Exploring an Assembly Using ildasm.exe

10/2/2010 3:16:42 PM
If you are beginning to feel a tad overwhelmed at the thought of gaining mastery over every namespace in the .NET platform, just remember that what makes a namespace unique is that it contains types that are somehow semantically related. Therefore, if you have no need for a user interface beyond a simple Console Application, you can forget all about the System.Windows.Forms, System.Windows, and System.Web namespaces (among others). If you are building a painting application, the database namespaces are most likely of little concern. Like any new set of prefabricated code, you learn as you go.

The Intermediate Language Disassembler utility (ildasm.exe), which ships with the .NET Framework 4.0 SDK, allows you to load up any .NET assembly and investigate its contents, including the associated manifest, CIL code, and type metadata. By default, ildasm.exe should be installed under C:\Program Files\Microsoft SDKs\Windows\v7.0A\bin (if you cannot find ildasm.exe in this location, simply search your machine for a file named ildasm.exe).


You can easily run ildasm.exe by opening a Visual Studio 2010 Command Prompt, and type "ildasm" (without the quotes) followed by the Enter key.

Once you run this tool, proceed to the File | Open menu command and navigate to an assembly you wish to explore. By way of illustration, here is the Calc.exeCalc.cs file shown earlier in this chapter (see Figure 1). ildasm.exe presents the structure of an assembly using a familiar tree-view format. assembly generated based on the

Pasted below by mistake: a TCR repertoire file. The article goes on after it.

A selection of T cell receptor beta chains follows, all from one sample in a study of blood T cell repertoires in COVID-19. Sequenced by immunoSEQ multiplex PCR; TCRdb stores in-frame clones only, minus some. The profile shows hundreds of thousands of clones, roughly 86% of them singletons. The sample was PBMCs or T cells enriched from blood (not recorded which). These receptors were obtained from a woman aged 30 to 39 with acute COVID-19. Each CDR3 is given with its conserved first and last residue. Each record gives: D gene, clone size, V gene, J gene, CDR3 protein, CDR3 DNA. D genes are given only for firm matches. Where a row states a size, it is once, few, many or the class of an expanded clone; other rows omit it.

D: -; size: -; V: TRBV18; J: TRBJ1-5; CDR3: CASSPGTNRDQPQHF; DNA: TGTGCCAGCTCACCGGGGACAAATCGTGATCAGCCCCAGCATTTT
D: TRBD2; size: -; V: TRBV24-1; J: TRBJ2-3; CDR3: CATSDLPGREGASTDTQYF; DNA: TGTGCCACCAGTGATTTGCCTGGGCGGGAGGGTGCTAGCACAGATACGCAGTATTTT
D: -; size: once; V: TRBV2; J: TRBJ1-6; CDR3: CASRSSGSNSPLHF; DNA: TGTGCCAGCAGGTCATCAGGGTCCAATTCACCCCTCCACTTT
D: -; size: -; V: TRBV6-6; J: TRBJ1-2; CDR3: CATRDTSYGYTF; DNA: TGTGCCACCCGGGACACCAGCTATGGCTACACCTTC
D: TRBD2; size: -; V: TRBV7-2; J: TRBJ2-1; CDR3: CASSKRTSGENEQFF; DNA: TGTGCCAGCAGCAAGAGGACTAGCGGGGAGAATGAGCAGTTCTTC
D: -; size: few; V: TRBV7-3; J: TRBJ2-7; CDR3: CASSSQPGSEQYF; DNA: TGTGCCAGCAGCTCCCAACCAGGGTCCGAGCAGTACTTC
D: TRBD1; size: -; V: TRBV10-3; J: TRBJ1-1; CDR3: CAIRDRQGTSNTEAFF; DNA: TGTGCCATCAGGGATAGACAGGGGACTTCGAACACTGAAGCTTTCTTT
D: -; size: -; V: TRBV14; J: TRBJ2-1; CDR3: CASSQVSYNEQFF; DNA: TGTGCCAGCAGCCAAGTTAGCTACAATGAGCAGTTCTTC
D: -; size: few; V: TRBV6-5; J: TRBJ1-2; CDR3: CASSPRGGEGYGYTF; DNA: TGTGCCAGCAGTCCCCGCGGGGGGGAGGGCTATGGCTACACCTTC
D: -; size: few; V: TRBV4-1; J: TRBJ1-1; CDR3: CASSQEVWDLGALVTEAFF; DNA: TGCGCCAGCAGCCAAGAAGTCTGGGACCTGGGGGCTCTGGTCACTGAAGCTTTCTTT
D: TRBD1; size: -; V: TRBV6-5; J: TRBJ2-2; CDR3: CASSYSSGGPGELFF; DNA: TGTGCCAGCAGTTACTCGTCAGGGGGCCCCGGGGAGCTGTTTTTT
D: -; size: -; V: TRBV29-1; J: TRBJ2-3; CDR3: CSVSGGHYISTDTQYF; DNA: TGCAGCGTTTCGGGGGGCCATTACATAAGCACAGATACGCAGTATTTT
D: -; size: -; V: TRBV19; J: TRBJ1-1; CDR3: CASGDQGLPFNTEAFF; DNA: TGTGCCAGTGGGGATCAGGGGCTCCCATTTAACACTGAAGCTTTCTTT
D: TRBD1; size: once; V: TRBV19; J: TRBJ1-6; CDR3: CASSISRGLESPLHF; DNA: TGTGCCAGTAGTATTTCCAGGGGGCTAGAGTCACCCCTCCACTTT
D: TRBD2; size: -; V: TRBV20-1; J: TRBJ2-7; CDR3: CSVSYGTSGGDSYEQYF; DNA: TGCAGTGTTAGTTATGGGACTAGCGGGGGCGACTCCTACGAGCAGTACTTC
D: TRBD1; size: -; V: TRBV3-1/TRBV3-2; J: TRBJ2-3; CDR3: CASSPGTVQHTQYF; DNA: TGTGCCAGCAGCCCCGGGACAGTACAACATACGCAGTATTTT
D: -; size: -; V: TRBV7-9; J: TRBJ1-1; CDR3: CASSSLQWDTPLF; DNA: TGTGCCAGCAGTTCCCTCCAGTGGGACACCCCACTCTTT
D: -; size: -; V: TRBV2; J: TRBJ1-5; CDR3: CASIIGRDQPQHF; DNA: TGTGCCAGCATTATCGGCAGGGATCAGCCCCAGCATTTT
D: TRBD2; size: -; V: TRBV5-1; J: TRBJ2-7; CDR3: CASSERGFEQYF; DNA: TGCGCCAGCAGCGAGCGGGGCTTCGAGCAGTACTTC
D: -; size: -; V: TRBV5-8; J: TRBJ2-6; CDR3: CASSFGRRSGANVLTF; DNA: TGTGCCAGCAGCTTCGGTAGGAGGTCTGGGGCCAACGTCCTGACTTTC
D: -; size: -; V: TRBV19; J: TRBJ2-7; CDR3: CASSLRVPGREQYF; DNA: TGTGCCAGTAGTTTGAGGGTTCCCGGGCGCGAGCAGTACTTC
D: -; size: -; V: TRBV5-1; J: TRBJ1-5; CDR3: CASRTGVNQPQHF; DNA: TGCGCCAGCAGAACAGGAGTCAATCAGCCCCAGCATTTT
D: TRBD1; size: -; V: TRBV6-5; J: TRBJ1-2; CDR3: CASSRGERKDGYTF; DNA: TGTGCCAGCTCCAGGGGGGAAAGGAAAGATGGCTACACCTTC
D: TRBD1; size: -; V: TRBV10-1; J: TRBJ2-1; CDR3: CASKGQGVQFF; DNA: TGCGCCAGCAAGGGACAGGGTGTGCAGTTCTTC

Figure 1. ildasm.exe allows you to see the CIL code, manifest, and metadata within a .NET assembly

1. Viewing CIL Code

In addition to showing the namespaces, types, and members contained in a given assembly, ildasm.exe also allows you to view the CIL instructions for a given member. For example, if you were to double-click the Main() method of the Program class, a separate window would display the underlying CIL (see Figure 2).

Figure 2. Viewing the underlying CIL

2. Viewing Type Metadata

If you wish to view the type metadata for the currently loaded assembly, press Ctrl+M. Figure 3 shows the metadata for the Calc.Add() method.

Figure 3. Viewing type metadata via ildasm.exe

3. Viewing Assembly Metadata (aka the Manifest)

Finally, if you are interested in viewing the contents of the assembly's manifest, simply double-click the MANIFEST icon (see Figure 4).

Figure 4. Viewing manifest data via ildasm.exe

To be sure, ildasm.exe has more options than shown here, and I will illustrate additional features of the tool where appropriate in the text.

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